Coleman and Ssubi give back to San Diego

Our President, Norbert Kubilus, stands next to the donated computers from Sharp Healthcare that Coleman will be helping to refurbish. Ssubi is located behind the Graduate Studies building. 

Coleman University’s mission statement is “To deliver relevant education that prepares individuals for technology-focused careers, while providing an environment where they may develop to their full potential”. That mission statement is not just focused on our learning environments. Our emphasis on developing to a full potential also applies to the various opportunities that Coleman is bringing to our students that take place outside of the classroom and within our community. Since 2016 we have provided a portion of a warehouse for the non-profit Ssubi to operate out of, as well as encouraged our students to work with them to collect and ship donations around the world. This organization has taken on the enormous task of processing gently used medical equipment from local hospitals and clinics and distributing to areas in Africa that have no access to basic and essential medical materials. The founder, Laura Luxemburg, has worked tirelessly throughout Southern California to encourage the leaders in the Healthcare industry to be more conscious of their potential impact through conservation and to donate their equipment to communities who need it. It is her goal to bring jobs to our city in an environment that promotes conservation. Through efforts in connection with Sharp Healthcare and the San Diego Veterans Association, Laura has been successful in reaching the first part of her overall goal for Ssubi: the potential millions of tons of medical waste that can be reused are being saved from landfills. Sustainability is important for helping to make San Diego a Green city and Coleman University wants to be a part of that movement.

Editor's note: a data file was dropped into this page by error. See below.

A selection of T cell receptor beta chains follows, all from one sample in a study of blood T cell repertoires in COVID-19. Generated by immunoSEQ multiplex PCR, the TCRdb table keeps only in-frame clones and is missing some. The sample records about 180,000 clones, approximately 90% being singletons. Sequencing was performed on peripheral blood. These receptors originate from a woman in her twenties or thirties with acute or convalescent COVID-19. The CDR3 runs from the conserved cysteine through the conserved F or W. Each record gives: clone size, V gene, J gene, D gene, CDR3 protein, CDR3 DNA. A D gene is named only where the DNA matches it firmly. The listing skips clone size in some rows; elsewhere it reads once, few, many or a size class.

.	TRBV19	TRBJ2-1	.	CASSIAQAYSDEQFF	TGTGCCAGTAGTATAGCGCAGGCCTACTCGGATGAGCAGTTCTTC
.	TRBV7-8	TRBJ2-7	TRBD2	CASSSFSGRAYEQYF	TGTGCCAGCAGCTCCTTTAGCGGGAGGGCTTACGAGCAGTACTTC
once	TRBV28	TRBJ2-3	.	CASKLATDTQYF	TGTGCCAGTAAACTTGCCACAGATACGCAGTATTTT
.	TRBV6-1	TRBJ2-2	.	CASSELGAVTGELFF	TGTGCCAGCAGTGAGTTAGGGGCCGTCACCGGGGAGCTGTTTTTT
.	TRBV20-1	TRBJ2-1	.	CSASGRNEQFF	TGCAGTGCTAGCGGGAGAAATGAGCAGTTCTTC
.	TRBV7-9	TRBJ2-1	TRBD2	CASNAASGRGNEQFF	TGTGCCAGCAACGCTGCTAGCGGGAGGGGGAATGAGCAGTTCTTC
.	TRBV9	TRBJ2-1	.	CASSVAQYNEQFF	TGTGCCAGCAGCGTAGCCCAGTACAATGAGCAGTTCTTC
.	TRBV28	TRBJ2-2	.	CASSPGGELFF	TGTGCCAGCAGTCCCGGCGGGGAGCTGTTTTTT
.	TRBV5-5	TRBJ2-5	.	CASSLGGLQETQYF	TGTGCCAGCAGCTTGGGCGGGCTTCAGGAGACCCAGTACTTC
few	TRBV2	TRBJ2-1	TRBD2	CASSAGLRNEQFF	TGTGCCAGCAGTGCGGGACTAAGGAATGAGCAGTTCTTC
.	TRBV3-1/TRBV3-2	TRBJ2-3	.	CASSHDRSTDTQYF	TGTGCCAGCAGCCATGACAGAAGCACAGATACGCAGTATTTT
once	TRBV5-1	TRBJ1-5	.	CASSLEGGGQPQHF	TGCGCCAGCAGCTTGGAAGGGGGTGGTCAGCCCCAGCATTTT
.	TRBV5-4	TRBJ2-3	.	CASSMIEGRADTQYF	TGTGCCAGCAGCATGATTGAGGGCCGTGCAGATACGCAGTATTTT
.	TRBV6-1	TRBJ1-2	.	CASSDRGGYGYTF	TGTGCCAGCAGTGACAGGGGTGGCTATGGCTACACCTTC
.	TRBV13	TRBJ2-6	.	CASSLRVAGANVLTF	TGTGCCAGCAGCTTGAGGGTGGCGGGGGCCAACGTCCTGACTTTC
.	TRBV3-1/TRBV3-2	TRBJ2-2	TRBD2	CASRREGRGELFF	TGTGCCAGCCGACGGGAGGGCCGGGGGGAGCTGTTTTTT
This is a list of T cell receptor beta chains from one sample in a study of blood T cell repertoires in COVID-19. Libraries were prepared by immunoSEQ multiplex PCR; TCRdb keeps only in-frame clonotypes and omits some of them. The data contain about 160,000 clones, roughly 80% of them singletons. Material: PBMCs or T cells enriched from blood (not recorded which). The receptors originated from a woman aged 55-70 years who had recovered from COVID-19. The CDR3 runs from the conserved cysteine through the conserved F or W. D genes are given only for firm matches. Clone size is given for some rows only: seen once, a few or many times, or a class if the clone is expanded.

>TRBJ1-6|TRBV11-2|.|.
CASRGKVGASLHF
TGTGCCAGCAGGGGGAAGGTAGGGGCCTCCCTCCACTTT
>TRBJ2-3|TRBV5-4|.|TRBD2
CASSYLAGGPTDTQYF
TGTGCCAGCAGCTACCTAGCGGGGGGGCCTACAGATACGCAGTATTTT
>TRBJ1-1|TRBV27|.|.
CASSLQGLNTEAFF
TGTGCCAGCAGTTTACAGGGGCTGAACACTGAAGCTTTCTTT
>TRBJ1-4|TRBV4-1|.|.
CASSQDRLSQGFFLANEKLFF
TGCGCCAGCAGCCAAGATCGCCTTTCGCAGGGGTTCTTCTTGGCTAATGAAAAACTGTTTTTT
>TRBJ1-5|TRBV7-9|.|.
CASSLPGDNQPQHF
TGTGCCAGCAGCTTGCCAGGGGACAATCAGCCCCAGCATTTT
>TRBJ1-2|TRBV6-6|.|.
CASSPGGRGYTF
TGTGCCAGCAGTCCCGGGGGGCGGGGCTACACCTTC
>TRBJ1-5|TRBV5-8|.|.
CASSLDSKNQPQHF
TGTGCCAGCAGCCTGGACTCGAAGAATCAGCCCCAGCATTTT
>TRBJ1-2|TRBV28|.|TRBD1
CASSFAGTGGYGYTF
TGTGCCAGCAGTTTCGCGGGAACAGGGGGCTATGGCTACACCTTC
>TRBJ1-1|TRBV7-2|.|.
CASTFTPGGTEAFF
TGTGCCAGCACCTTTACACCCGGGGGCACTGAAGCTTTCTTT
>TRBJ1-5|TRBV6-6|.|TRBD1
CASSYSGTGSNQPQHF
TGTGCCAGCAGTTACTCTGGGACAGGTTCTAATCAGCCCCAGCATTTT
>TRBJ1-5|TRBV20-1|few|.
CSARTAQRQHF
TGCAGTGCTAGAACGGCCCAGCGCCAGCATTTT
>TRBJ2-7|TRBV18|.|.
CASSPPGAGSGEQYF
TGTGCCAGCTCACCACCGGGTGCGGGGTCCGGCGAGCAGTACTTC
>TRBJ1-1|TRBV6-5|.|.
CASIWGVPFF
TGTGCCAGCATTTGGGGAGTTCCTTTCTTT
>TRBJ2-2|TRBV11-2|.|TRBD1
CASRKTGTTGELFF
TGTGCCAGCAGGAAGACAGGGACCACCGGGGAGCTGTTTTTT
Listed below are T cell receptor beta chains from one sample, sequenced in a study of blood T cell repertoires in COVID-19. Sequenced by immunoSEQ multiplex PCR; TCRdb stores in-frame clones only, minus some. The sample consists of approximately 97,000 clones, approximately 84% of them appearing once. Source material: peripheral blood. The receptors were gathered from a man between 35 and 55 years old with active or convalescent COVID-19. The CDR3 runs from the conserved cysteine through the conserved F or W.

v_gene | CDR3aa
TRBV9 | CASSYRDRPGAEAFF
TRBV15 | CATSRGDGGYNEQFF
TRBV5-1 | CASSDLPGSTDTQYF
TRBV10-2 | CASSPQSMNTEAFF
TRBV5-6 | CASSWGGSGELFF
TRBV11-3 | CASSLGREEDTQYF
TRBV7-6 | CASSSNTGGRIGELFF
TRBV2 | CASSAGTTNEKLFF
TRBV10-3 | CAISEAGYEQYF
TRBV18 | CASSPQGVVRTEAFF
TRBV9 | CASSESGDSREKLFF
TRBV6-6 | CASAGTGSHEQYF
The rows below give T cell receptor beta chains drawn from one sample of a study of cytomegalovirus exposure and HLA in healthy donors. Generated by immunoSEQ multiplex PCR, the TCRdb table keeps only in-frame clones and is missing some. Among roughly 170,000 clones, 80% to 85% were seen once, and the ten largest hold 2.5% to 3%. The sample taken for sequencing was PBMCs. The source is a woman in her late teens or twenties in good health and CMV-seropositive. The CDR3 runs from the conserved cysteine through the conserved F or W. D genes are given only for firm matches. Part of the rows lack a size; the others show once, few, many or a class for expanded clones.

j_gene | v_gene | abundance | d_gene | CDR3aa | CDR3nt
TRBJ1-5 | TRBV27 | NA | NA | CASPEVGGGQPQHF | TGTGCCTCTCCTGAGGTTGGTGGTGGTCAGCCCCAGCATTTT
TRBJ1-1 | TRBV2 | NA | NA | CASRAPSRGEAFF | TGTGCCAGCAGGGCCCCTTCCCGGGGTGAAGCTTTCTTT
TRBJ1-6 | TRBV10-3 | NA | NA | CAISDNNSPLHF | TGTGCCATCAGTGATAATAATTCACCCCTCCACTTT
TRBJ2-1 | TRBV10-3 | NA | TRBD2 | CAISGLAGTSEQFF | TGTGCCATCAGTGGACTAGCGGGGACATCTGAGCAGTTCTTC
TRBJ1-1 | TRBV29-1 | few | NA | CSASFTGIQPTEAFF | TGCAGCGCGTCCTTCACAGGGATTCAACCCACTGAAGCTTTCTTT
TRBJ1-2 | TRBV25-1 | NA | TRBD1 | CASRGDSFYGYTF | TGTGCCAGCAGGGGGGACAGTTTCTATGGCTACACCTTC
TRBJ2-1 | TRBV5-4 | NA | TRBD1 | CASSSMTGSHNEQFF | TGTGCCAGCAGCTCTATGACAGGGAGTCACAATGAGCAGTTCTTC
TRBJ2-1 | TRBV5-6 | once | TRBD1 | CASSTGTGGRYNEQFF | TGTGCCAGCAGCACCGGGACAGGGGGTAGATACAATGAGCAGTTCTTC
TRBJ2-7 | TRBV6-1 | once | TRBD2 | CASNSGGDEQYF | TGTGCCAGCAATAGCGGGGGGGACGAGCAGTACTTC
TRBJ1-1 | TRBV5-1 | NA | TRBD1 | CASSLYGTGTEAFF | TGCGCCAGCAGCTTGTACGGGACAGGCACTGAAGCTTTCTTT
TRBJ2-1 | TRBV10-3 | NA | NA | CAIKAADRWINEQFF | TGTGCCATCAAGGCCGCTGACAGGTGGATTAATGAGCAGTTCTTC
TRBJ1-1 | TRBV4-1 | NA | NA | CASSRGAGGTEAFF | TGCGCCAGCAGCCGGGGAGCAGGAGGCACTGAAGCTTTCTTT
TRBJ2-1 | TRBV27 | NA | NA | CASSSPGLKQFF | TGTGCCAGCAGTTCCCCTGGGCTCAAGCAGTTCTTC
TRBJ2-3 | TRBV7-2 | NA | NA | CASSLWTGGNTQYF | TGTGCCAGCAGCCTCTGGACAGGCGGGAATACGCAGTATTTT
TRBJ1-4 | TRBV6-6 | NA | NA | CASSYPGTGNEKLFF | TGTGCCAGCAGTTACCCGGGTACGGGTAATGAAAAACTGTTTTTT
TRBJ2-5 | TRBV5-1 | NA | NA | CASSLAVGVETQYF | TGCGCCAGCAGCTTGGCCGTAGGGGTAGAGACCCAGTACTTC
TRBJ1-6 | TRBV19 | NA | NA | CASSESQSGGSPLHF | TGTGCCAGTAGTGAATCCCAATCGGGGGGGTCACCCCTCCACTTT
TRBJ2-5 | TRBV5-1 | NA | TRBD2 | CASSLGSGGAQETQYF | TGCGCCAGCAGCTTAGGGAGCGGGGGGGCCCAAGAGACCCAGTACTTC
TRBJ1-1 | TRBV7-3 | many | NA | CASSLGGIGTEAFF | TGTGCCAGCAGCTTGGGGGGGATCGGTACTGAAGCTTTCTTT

In conjunction with their effort called Greening for Good, Ssubi is also offering gently used computer equipment to low income families in San Diego. Our University has provided Ssubi with a center on our campus to clean, store, and refurbish 50 computers that were donated by Sharp Healthcare. Using the Cybersecurity Club room which serves as a lab on our campus, student volunteers are installing new software and returning the equipment to their factory settings. Once each computer has been cleaned, they will be donated to local shelters and families who may not have access to computer equipment. Computer and internet literacy are vital skills that will help every child become more successful in their academic careers. Coleman is dedicated to promoting this literacy effort and we are doing our part by donating equipment to help maintain an equal educational playing field for young learners and their parents. We hope to continue to work closely with Ssubi again in the future, and we look forward to seeing all of the delighted faces of the families who will be receiving these donations.